During these challenging times, when cash flow is tighter than ever, there’s no beating a free way to provide digital customer service. Social media is one way to accomplish this. Customers are becoming increasingly comfortable posting questions and even complaints online. So, ignoring social media can be incredibly damaging to your business – especially now.
Whether you focus on images via Instagram, events on Facebook Live, or written content on Twitter, customers will likely be expecting to see you on one or more of these platforms either for updates or to speak with someone directly. The real-time nature of social media means that you can often respond to customer inquiries in a matter of minutes, not hours or days.
Another digital customer service technology taking businesses by storm throughout the COVID-19 business crisis is chatbots. While they’ve been around for decades, chatbots, which are kind of like the Alexa of instant messaging, use artificial intelligence to respond to customers via “written or human speech.” And, they are taking on a whole new meaning throughout the pandemic. For example, Google Cloud has unveiled an AI chatbot that delivers information tailored to COVID-19. Plus, it gives other businesses the ability to add that data to their chatbots.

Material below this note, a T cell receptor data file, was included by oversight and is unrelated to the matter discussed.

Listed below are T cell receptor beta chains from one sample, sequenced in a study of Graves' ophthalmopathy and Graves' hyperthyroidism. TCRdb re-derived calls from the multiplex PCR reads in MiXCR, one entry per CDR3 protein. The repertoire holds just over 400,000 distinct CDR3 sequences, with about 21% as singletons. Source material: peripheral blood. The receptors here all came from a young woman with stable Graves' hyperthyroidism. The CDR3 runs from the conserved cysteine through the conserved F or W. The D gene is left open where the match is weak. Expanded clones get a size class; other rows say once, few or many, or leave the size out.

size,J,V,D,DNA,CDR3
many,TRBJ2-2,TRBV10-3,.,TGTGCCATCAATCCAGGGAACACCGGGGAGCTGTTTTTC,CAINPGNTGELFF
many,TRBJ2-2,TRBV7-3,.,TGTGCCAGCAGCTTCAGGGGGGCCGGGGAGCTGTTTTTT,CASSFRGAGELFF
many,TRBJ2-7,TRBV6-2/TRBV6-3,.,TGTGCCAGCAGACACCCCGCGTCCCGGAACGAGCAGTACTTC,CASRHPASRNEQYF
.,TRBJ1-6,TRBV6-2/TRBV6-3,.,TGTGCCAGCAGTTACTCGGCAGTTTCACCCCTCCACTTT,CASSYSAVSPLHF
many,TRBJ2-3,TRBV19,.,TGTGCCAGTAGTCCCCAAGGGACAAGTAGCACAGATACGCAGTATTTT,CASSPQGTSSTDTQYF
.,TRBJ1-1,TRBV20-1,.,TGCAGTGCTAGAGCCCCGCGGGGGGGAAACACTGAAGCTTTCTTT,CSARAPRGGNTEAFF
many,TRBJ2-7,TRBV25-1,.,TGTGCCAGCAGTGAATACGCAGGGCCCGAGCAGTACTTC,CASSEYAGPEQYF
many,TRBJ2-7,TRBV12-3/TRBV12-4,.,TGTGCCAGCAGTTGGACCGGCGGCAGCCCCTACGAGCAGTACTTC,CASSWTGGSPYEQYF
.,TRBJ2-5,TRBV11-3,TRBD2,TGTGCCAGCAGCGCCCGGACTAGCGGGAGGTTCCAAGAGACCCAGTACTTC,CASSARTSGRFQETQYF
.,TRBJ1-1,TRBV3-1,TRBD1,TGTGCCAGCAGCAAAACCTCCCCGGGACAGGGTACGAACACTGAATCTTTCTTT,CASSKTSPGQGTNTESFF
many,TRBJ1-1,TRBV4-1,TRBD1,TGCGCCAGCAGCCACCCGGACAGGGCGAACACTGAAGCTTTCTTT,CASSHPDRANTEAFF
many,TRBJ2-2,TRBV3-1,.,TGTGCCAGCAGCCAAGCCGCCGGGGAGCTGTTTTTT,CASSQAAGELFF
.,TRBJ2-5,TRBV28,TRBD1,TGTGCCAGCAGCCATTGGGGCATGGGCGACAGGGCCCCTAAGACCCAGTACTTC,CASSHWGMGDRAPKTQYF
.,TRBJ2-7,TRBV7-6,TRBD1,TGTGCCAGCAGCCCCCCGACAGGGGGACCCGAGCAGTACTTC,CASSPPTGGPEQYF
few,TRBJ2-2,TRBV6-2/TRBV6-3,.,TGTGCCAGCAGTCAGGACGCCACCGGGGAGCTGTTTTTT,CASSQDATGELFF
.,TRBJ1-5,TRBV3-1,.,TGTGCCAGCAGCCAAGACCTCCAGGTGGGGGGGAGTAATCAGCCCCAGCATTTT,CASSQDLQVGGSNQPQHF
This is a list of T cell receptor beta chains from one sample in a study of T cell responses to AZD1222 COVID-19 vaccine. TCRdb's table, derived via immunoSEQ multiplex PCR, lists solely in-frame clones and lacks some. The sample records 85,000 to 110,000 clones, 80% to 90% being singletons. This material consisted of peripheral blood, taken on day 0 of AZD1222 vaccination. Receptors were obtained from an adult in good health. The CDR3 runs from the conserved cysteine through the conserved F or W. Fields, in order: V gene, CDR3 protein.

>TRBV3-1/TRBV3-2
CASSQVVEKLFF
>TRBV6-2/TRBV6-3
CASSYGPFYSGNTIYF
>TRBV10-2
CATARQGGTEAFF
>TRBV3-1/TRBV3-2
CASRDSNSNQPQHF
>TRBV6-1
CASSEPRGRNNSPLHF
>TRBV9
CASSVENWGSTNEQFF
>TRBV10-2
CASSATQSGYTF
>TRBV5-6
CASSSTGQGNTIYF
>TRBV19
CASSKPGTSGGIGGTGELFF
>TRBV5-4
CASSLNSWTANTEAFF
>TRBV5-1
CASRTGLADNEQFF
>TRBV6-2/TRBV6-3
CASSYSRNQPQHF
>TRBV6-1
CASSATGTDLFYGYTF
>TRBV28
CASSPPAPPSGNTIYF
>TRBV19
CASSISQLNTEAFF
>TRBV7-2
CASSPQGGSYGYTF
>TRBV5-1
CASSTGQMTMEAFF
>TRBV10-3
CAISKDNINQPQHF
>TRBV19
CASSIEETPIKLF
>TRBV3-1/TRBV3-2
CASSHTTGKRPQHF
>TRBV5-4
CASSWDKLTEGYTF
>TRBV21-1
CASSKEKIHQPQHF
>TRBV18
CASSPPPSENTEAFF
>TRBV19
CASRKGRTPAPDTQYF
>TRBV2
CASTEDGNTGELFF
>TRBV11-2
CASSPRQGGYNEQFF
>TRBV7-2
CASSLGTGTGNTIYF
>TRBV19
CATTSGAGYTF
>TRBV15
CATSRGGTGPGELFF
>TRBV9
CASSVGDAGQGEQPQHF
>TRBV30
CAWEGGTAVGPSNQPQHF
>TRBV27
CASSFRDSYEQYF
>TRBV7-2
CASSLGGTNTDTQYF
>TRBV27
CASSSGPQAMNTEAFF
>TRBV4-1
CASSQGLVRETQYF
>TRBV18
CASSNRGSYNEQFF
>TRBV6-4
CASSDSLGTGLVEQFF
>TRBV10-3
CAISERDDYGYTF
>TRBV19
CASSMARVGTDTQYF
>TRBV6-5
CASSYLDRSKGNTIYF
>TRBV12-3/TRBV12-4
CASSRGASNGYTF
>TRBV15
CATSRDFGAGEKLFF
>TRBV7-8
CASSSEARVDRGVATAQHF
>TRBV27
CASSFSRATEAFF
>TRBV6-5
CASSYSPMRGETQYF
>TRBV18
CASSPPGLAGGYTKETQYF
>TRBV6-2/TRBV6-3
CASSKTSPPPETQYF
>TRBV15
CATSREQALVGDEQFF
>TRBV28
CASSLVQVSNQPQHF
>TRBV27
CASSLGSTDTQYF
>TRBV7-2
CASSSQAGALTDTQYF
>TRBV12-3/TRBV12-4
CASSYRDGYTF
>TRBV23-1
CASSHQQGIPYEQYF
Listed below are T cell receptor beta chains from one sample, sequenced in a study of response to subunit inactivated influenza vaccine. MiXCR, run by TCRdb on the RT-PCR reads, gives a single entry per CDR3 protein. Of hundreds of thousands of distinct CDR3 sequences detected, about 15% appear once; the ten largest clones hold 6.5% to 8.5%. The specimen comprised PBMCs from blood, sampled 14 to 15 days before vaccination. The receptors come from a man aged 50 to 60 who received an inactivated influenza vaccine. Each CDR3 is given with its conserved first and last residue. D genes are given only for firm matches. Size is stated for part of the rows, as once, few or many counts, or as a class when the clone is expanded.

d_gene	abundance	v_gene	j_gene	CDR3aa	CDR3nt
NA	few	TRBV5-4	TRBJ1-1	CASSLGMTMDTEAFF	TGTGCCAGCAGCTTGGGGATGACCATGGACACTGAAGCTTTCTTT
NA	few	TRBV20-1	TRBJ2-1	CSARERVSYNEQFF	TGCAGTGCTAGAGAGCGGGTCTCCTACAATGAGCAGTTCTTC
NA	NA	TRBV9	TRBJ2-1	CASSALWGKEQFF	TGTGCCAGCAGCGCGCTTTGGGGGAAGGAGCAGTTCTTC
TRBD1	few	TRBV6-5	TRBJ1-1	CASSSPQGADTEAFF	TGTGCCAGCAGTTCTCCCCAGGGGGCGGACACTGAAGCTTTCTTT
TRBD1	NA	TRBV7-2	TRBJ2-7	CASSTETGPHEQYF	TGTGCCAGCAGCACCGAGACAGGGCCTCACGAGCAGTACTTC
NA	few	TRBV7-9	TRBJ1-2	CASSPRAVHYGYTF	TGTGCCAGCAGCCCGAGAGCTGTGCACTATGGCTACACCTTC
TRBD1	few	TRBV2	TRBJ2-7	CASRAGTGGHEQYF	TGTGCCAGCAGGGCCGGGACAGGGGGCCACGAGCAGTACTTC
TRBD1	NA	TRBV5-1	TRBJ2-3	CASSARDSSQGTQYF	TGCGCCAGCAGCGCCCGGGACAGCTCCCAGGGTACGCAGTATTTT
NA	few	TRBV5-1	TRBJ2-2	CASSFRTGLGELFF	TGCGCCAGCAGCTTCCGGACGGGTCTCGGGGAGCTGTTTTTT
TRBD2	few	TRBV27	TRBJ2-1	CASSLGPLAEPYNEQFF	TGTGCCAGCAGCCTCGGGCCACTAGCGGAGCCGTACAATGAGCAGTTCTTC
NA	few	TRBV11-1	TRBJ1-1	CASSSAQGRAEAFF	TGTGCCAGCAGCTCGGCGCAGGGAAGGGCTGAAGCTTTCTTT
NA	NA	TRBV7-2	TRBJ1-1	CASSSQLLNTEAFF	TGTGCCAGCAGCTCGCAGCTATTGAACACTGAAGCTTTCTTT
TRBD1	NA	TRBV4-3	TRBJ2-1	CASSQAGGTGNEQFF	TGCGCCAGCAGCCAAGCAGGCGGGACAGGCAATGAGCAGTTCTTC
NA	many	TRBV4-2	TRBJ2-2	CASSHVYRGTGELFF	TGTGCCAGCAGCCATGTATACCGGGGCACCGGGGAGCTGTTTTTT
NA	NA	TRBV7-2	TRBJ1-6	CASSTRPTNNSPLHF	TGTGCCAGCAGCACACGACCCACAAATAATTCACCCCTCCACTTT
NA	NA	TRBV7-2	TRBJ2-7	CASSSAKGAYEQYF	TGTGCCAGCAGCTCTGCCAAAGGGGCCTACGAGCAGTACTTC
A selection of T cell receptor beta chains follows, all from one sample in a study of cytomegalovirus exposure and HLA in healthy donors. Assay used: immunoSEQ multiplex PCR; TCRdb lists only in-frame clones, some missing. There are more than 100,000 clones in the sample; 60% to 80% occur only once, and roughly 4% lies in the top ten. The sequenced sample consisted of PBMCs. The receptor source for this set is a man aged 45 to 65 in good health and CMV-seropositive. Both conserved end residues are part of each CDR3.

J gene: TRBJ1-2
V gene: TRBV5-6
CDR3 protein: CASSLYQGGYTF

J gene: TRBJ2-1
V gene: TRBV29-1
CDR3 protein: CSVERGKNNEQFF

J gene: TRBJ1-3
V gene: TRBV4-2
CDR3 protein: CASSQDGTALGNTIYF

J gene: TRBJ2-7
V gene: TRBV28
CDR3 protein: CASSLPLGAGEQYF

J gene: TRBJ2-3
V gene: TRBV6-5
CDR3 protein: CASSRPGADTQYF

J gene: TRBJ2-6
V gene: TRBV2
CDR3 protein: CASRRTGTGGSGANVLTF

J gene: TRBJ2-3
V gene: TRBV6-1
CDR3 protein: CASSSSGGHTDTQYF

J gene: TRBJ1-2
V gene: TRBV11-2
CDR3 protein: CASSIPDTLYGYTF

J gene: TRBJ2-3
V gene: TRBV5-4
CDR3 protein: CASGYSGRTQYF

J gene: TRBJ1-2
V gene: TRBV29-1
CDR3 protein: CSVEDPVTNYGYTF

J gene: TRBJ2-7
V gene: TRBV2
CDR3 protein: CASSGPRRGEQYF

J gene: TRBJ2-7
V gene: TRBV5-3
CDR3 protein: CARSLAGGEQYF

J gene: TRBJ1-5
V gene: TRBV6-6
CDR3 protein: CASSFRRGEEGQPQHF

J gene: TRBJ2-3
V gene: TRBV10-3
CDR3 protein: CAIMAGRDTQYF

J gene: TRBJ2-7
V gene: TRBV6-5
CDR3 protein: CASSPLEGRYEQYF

Digital tools could be useful, as you consider how to improve customer service. This is especially true if you’re down to a skeleton staff as a result of COVID-19 and don’t otherwise have the manpower for live customer service. By integrating digital customer service tools such as text messaging and chatbots, you could continue to engage with your customers in an efficient, automated way.
To help decide which type of conversations could be automated and how best to improve customer service with these tools, you could use the extra time on your hands to perform some data analytics. Or, comb through the records of past customer-service calls. Find those issues that are most pressing for customers and go from there.
As a reminder, you might not want to go 100% digital with customer service as people still tend to appreciate some human component to customer service when possible. You might want to reserve the live calls for the more complicated issues that require some critical thinking.